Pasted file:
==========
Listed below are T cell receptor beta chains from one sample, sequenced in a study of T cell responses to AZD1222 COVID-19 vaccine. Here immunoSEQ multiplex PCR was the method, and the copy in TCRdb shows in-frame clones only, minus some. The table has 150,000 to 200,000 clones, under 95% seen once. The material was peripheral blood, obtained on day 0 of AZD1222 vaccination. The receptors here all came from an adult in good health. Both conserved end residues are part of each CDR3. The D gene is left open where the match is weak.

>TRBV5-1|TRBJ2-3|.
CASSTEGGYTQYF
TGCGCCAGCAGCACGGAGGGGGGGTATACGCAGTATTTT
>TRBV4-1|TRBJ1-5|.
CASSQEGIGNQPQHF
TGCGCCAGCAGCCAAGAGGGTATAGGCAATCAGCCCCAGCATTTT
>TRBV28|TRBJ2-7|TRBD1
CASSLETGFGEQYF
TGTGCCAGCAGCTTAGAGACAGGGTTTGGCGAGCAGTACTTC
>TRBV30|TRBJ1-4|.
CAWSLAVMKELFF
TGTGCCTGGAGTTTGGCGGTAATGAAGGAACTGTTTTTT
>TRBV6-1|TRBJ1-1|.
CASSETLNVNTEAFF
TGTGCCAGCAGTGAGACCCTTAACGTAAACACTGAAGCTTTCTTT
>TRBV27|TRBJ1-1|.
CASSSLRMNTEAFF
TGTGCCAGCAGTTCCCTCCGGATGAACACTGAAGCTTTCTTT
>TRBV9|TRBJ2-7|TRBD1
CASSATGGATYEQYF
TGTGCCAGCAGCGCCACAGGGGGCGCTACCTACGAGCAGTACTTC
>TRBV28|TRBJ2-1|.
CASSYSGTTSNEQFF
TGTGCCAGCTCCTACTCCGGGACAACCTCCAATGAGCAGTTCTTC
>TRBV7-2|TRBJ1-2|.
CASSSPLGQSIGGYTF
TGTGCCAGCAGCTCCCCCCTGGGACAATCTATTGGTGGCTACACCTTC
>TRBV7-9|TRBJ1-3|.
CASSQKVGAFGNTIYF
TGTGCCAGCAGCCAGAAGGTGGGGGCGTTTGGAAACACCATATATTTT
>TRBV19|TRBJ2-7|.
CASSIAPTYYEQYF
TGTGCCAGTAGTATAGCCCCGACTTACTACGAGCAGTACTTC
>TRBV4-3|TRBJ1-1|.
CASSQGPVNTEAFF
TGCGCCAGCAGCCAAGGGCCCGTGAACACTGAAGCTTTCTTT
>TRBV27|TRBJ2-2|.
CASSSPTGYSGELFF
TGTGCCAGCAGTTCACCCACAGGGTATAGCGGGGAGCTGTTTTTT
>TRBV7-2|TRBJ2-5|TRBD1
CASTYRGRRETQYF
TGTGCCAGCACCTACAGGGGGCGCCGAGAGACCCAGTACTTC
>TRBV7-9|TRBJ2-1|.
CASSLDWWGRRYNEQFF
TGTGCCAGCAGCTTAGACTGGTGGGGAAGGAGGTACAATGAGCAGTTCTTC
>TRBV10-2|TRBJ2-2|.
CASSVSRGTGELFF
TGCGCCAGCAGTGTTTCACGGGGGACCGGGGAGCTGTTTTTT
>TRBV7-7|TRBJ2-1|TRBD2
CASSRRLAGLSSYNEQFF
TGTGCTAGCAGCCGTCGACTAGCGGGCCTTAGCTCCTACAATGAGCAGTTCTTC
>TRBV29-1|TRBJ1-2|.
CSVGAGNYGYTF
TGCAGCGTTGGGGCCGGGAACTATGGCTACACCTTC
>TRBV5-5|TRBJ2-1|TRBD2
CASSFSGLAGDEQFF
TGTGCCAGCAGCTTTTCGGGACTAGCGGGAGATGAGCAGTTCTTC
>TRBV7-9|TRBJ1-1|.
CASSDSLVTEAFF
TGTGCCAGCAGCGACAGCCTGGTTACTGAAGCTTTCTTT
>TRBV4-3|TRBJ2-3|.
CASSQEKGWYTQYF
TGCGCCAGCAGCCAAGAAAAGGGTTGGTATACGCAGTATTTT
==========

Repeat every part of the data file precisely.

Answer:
Listed below are T cell receptor beta chains from one sample, sequenced in a study of T cell responses to AZD1222 COVID-19 vaccine. Here immunoSEQ multiplex PCR was the method, and the copy in TCRdb shows in-frame clones only, minus some. The table has 150,000 to 200,000 clones, under 95% seen once. The material was peripheral blood, obtained on day 0 of AZD1222 vaccination. The receptors here all came from an adult in good health. Both conserved end residues are part of each CDR3. The D gene is left open where the match is weak.

>TRBV5-1|TRBJ2-3|.
CASSTEGGYTQYF
TGCGCCAGCAGCACGGAGGGGGGGTATACGCAGTATTTT
>TRBV4-1|TRBJ1-5|.
CASSQEGIGNQPQHF
TGCGCCAGCAGCCAAGAGGGTATAGGCAATCAGCCCCAGCATTTT
>TRBV28|TRBJ2-7|TRBD1
CASSLETGFGEQYF
TGTGCCAGCAGCTTAGAGACAGGGTTTGGCGAGCAGTACTTC
>TRBV30|TRBJ1-4|.
CAWSLAVMKELFF
TGTGCCTGGAGTTTGGCGGTAATGAAGGAACTGTTTTTT
>TRBV6-1|TRBJ1-1|.
CASSETLNVNTEAFF
TGTGCCAGCAGTGAGACCCTTAACGTAAACACTGAAGCTTTCTTT
>TRBV27|TRBJ1-1|.
CASSSLRMNTEAFF
TGTGCCAGCAGTTCCCTCCGGATGAACACTGAAGCTTTCTTT
>TRBV9|TRBJ2-7|TRBD1
CASSATGGATYEQYF
TGTGCCAGCAGCGCCACAGGGGGCGCTACCTACGAGCAGTACTTC
>TRBV28|TRBJ2-1|.
CASSYSGTTSNEQFF
TGTGCCAGCTCCTACTCCGGGACAACCTCCAATGAGCAGTTCTTC
>TRBV7-2|TRBJ1-2|.
CASSSPLGQSIGGYTF
TGTGCCAGCAGCTCCCCCCTGGGACAATCTATTGGTGGCTACACCTTC
>TRBV7-9|TRBJ1-3|.
CASSQKVGAFGNTIYF
TGTGCCAGCAGCCAGAAGGTGGGGGCGTTTGGAAACACCATATATTTT
>TRBV19|TRBJ2-7|.
CASSIAPTYYEQYF
TGTGCCAGTAGTATAGCCCCGACTTACTACGAGCAGTACTTC
>TRBV4-3|TRBJ1-1|.
CASSQGPVNTEAFF
TGCGCCAGCAGCCAAGGGCCCGTGAACACTGAAGCTTTCTTT
>TRBV27|TRBJ2-2|.
CASSSPTGYSGELFF
TGTGCCAGCAGTTCACCCACAGGGTATAGCGGGGAGCTGTTTTTT
>TRBV7-2|TRBJ2-5|TRBD1
CASTYRGRRETQYF
TGTGCCAGCACCTACAGGGGGCGCCGAGAGACCCAGTACTTC
>TRBV7-9|TRBJ2-1|.
CASSLDWWGRRYNEQFF
TGTGCCAGCAGCTTAGACTGGTGGGGAAGGAGGTACAATGAGCAGTTCTTC
>TRBV10-2|TRBJ2-2|.
CASSVSRGTGELFF
TGCGCCAGCAGTGTTTCACGGGGGACCGGGGAGCTGTTTTTT
>TRBV7-7|TRBJ2-1|TRBD2
CASSRRLAGLSSYNEQFF
TGTGCTAGCAGCCGTCGACTAGCGGGCCTTAGCTCCTACAATGAGCAGTTCTTC
>TRBV29-1|TRBJ1-2|.
CSVGAGNYGYTF
TGCAGCGTTGGGGCCGGGAACTATGGCTACACCTTC
>TRBV5-5|TRBJ2-1|TRBD2
CASSFSGLAGDEQFF
TGTGCCAGCAGCTTTTCGGGACTAGCGGGAGATGAGCAGTTCTTC
>TRBV7-9|TRBJ1-1|.
CASSDSLVTEAFF
TGTGCCAGCAGCGACAGCCTGGTTACTGAAGCTTTCTTT
>TRBV4-3|TRBJ2-3|.
CASSQEKGWYTQYF
TGCGCCAGCAGCCAAGAAAAGGGTTGGTATACGCAGTATTTT